MONTGOMERY, Ala. (AP) — A Huntsville legislator is working on changes to a bill that he hopes will persuade the Senate to approve the use of marijuana oil to treat children's seizures.
Republican Sen. Paul Sanford of Huntsville and other advocates plan on Tuesday to unveil the changes, which Sanford said should ease some concerns about the measure he has proposed.
Sanford's bill was on the Senate's work agenda Thursday, but the Senate broke for the weekend without getting to it. Senate President Pro Tem Del Marsh, R-Anniston, said he expects it to be back on the work agenda when the Senate resumes work Tuesday afternoon.
Families with children suffering from frequent seizures due to epilepsy have been visiting the Legislature for two months in an effort to emphasize the potential good marijuana oil can do and to dispel fears about its legalization.
Greg Gibbs of Madison has been pushing his granddaughter's stroller along the halls, introducing 19-month-old Charlotte Dolton to legislators and explaining that she has a form of epilepsy called Dravet Syndrome. Because of that, she suffers frequent seizures.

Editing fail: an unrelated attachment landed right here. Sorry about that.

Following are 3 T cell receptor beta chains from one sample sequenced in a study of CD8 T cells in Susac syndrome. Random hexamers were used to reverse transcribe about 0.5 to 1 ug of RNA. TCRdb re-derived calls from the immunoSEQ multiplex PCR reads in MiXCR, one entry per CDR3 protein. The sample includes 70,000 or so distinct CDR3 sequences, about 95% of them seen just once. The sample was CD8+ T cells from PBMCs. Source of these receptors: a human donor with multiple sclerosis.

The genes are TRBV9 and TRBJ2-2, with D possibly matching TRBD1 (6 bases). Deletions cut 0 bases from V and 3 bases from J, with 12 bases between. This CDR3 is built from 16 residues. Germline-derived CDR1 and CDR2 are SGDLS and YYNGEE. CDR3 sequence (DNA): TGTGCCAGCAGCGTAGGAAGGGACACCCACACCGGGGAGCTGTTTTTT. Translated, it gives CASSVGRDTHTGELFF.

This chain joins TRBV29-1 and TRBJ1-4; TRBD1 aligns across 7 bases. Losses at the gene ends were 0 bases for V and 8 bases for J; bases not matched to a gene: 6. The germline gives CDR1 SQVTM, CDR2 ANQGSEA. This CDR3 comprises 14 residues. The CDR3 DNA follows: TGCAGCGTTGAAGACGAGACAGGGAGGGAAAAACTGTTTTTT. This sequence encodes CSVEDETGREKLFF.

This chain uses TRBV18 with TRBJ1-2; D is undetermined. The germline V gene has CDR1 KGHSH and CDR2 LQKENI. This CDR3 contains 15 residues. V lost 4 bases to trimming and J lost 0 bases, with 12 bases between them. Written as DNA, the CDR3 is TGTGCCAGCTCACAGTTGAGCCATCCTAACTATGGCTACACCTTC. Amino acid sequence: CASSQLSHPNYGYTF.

"Each seizure causes brain damage, so we are fighting the clock," he said.
Gibbs' family wants to be able to treat her seizures with a marijuana plant extract called cannabidoil, also known as CBD oil. Sanford's bill and similar legislation offered in the House by Republican Rep. Mike Ball of Madison do not legalize the oil, but give patients and their caretakers a justifiable defense if charged with drug possession. Those in possession of the oil would have to have written proof of a diagnosis such as a seizure disorder.
Gibbs said the evidence he has seen from other states where the oil is available has convinced him it would reduce his granddaughter's seizures significantly and keep her from suffering brain damage.
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